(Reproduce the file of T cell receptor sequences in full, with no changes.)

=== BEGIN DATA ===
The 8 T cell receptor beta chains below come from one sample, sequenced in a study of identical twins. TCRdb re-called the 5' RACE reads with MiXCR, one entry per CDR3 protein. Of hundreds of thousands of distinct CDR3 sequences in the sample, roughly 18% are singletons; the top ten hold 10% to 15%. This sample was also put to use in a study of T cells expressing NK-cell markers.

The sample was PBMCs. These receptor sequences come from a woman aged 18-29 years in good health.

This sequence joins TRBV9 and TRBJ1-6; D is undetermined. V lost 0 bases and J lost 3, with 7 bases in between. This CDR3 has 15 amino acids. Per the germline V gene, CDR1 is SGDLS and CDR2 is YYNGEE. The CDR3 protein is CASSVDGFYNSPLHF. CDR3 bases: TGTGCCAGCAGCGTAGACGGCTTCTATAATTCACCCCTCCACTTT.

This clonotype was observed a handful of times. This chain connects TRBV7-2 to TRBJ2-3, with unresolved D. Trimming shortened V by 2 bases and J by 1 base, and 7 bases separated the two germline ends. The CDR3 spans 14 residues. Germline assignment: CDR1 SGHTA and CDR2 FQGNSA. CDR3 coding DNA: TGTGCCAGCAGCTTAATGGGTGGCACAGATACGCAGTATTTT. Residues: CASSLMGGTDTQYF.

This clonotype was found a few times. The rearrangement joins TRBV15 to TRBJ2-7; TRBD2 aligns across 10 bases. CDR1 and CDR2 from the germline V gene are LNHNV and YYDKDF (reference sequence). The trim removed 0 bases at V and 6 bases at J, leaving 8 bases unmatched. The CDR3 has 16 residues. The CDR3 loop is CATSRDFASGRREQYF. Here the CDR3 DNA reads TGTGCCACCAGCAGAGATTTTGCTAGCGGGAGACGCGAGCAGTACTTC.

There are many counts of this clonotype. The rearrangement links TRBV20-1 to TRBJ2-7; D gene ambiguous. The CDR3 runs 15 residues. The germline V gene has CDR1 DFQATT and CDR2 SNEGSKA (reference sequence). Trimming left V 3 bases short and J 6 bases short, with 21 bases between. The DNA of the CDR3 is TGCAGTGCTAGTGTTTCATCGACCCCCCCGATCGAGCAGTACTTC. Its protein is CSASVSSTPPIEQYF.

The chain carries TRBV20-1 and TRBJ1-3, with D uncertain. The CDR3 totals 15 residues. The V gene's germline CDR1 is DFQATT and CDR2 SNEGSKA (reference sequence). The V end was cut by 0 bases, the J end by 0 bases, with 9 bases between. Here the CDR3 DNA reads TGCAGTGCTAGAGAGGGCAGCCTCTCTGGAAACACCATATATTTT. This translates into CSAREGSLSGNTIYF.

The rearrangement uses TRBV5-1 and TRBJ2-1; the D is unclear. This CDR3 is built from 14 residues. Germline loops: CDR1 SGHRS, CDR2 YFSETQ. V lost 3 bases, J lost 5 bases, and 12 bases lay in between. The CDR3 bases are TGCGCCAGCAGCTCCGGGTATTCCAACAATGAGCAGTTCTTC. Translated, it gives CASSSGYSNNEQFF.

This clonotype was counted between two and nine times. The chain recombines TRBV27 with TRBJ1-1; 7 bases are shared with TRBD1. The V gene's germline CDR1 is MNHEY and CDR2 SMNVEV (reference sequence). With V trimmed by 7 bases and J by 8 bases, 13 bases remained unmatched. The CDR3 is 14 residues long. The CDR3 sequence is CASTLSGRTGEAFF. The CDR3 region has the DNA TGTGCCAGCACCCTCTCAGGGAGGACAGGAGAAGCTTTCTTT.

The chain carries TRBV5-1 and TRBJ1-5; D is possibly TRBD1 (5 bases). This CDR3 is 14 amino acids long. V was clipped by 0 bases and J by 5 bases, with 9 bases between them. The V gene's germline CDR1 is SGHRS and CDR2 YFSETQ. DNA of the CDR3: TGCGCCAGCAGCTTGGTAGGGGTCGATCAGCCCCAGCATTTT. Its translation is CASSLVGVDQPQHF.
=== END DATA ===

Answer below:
The 8 T cell receptor beta chains below come from one sample, sequenced in a study of identical twins. TCRdb re-called the 5' RACE reads with MiXCR, one entry per CDR3 protein. Of hundreds of thousands of distinct CDR3 sequences in the sample, roughly 18% are singletons; the top ten hold 10% to 15%. This sample was also put to use in a study of T cells expressing NK-cell markers.

The sample was PBMCs. These receptor sequences come from a woman aged 18-29 years in good health.

This sequence joins TRBV9 and TRBJ1-6; D is undetermined. V lost 0 bases and J lost 3, with 7 bases in between. This CDR3 has 15 amino acids. Per the germline V gene, CDR1 is SGDLS and CDR2 is YYNGEE. The CDR3 protein is CASSVDGFYNSPLHF. CDR3 bases: TGTGCCAGCAGCGTAGACGGCTTCTATAATTCACCCCTCCACTTT.

This clonotype was observed a handful of times. This chain connects TRBV7-2 to TRBJ2-3, with unresolved D. Trimming shortened V by 2 bases and J by 1 base, and 7 bases separated the two germline ends. The CDR3 spans 14 residues. Germline assignment: CDR1 SGHTA and CDR2 FQGNSA. CDR3 coding DNA: TGTGCCAGCAGCTTAATGGGTGGCACAGATACGCAGTATTTT. Residues: CASSLMGGTDTQYF.

This clonotype was found a few times. The rearrangement joins TRBV15 to TRBJ2-7; TRBD2 aligns across 10 bases. CDR1 and CDR2 from the germline V gene are LNHNV and YYDKDF (reference sequence). The trim removed 0 bases at V and 6 bases at J, leaving 8 bases unmatched. The CDR3 has 16 residues. The CDR3 loop is CATSRDFASGRREQYF. Here the CDR3 DNA reads TGTGCCACCAGCAGAGATTTTGCTAGCGGGAGACGCGAGCAGTACTTC.

There are many counts of this clonotype. The rearrangement links TRBV20-1 to TRBJ2-7; D gene ambiguous. The CDR3 runs 15 residues. The germline V gene has CDR1 DFQATT and CDR2 SNEGSKA (reference sequence). Trimming left V 3 bases short and J 6 bases short, with 21 bases between. The DNA of the CDR3 is TGCAGTGCTAGTGTTTCATCGACCCCCCCGATCGAGCAGTACTTC. Its protein is CSASVSSTPPIEQYF.

The chain carries TRBV20-1 and TRBJ1-3, with D uncertain. The CDR3 totals 15 residues. The V gene's germline CDR1 is DFQATT and CDR2 SNEGSKA (reference sequence). The V end was cut by 0 bases, the J end by 0 bases, with 9 bases between. Here the CDR3 DNA reads TGCAGTGCTAGAGAGGGCAGCCTCTCTGGAAACACCATATATTTT. This translates into CSAREGSLSGNTIYF.

The rearrangement uses TRBV5-1 and TRBJ2-1; the D is unclear. This CDR3 is built from 14 residues. Germline loops: CDR1 SGHRS, CDR2 YFSETQ. V lost 3 bases, J lost 5 bases, and 12 bases lay in between. The CDR3 bases are TGCGCCAGCAGCTCCGGGTATTCCAACAATGAGCAGTTCTTC. Translated, it gives CASSSGYSNNEQFF.

This clonotype was counted between two and nine times. The chain recombines TRBV27 with TRBJ1-1; 7 bases are shared with TRBD1. The V gene's germline CDR1 is MNHEY and CDR2 SMNVEV (reference sequence). With V trimmed by 7 bases and J by 8 bases, 13 bases remained unmatched. The CDR3 is 14 residues long. The CDR3 sequence is CASTLSGRTGEAFF. The CDR3 region has the DNA TGTGCCAGCACCCTCTCAGGGAGGACAGGAGAAGCTTTCTTT.

The chain carries TRBV5-1 and TRBJ1-5; D is possibly TRBD1 (5 bases). This CDR3 is 14 amino acids long. V was clipped by 0 bases and J by 5 bases, with 9 bases between them. The V gene's germline CDR1 is SGHRS and CDR2 YFSETQ. DNA of the CDR3: TGCGCCAGCAGCTTGGTAGGGGTCGATCAGCCCCAGCATTTT. Its translation is CASSLVGVDQPQHF.